PHILADELPHIA — Over 100 Philadelphians gathered at a June 24 forum here hosted by this city’s Central Labor Council and UNITE-HERE Local 274 to welcome three Iraqi labor leaders. The visit was part of a 25-city, nationwide tour of Iraqi unionists organized by U.S. Labor Against the War (USLAW).

Adnan A. Rashed, an executive officer of the Union of Mechanics, Printing and Metal Workers, representing the Iraqi Federation of Trade Unions (IFTU), explained that Iraq has the resources and expertise to rebuild the country.

“We have a right to determine our future and build a democratic labor movement,” said Rashed. The IFTU claims 200,000 members from Iraq’s diverse ethnic and religious population and many core industries.

Trade unions were dissolved under Saddam Hussein, Rashed said. Even though the U.S.-installed Coalition Provisional Authority and successor Iraqi governments have continued to enforce Hussein’s antiunion labor code and do not recognize many unions, the union movement continues to organize and grow stronger, he said.

Rashed questioned why Iraq, an oil-rich country, has been offered a conditional loan by the World Bank. He said he suspects the offer is a set-up for privatization.

The other two guests represented the General Union of Oil Workers (GUOW) with 23,000 members. Hassan Juma’a Awad Al Asade, GUOW president, described how its members successfully stopped Kellogg, Brown & Root, a subsidiary of Halliburton, from taking over the work to rebuild their worksites with foreign workers. The U.S. had given KBR a no-bid contract. In southern Iraq, the union succeeded in raising oil workers’ wages by 48 percent. “We will not let multinational corporations take the bread out of the mouths of the Iraqi people,” said Hassam Juma’a Awad.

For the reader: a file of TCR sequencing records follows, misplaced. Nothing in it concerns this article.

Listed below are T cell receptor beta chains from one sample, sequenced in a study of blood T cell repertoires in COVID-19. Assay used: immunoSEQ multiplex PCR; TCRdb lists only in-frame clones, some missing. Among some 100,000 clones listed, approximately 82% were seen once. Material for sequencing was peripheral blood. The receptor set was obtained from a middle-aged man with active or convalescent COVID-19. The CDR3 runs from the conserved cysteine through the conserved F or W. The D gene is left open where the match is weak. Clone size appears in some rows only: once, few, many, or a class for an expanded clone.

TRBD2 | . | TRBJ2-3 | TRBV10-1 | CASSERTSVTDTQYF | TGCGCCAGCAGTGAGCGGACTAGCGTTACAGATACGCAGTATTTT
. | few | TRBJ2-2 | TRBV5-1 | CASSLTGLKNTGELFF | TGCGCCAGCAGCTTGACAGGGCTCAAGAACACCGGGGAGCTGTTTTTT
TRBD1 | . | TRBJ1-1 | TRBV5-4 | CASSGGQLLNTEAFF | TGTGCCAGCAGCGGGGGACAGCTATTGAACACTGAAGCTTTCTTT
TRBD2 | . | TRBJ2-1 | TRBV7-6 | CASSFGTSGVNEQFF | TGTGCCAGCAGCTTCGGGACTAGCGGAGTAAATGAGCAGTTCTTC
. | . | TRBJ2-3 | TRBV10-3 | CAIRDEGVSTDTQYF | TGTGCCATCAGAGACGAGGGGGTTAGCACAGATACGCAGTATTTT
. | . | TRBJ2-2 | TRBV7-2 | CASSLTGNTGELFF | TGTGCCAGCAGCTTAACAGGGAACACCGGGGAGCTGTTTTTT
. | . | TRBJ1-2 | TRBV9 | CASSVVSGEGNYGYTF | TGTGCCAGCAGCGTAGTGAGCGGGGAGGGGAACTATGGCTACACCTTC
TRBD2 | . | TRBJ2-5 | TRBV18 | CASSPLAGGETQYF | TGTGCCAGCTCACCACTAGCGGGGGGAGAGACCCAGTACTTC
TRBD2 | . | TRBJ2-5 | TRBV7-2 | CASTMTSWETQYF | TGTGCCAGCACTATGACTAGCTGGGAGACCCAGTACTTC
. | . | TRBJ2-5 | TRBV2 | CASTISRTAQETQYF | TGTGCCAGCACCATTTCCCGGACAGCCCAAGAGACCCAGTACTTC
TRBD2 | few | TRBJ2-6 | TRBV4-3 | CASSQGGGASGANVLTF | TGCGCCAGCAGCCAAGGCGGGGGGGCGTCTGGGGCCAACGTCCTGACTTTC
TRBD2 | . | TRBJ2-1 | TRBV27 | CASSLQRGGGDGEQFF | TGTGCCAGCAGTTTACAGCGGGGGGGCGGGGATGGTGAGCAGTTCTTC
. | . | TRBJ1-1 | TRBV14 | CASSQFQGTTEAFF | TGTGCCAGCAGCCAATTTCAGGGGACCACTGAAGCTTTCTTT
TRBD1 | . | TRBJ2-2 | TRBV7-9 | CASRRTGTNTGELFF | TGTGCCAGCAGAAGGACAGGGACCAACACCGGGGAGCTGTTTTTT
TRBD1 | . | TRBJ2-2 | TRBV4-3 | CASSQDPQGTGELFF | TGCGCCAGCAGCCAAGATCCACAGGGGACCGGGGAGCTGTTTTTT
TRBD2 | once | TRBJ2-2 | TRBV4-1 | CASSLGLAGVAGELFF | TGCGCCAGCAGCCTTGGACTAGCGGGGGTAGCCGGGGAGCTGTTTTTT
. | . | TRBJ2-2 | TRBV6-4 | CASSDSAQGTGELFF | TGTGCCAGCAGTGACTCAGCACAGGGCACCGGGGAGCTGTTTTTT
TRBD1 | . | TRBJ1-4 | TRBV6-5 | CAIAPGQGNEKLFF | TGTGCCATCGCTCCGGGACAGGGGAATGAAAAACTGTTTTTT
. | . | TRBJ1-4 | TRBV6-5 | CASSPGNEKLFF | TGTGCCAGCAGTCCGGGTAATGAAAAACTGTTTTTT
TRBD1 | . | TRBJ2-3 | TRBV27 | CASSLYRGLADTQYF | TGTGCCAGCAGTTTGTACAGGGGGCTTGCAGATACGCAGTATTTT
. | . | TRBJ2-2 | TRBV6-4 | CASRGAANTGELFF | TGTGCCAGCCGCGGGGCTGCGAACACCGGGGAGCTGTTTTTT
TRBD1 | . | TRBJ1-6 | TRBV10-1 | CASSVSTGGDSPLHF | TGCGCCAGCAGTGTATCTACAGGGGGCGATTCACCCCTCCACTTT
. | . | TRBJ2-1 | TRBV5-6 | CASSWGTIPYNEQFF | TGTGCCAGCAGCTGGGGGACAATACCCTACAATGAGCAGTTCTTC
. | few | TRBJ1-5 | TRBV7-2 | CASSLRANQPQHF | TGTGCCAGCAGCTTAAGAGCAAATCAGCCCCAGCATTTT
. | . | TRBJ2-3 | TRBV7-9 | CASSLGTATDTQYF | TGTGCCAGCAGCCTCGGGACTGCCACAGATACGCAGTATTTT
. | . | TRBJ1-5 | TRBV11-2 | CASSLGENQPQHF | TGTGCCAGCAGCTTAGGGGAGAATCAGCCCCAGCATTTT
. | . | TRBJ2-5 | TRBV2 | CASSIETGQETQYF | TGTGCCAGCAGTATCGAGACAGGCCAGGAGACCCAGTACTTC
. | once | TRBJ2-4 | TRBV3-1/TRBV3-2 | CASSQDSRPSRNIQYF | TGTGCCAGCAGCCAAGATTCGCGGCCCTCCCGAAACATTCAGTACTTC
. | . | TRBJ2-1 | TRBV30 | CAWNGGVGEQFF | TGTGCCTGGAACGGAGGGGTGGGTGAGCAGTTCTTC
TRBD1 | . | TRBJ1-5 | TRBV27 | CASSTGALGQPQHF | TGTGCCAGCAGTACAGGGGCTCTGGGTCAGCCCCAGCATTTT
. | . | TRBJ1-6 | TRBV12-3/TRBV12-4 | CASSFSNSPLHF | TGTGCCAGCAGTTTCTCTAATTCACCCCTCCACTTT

“Please pressure your government to leave Iraq,” said Faleh Abbood Umara, general secretary of GUOW. “Our civilization is 7,000 years old,” he continued. “We can govern ourselves. Please pressure your government to leave Iraq.”

Petitions were distributed to support a resolution that will be presented at the AFL-CIO convention calling for a rapid end to the U.S. occupation of Iraq, the return of U.S. troops to their homes and families, and the reordering of U.S. national priorities toward peace and meeting human needs.

Philadelphia’s share of what Congress has allocated for the Iraq war is $776.2 million. Pennsylvania has lost 79 soldiers and 519 have been wounded.

The event was co-sponsored by several unions and the Middle East Center at the University of Pennsylvania. The site of the meeting, the Pallet Restaurant, held special significance for the labor movement in Philadelphia. Its workers had been fired by the previous owner, but with the support of other union members on their picket line for 18 months, they are back at work.

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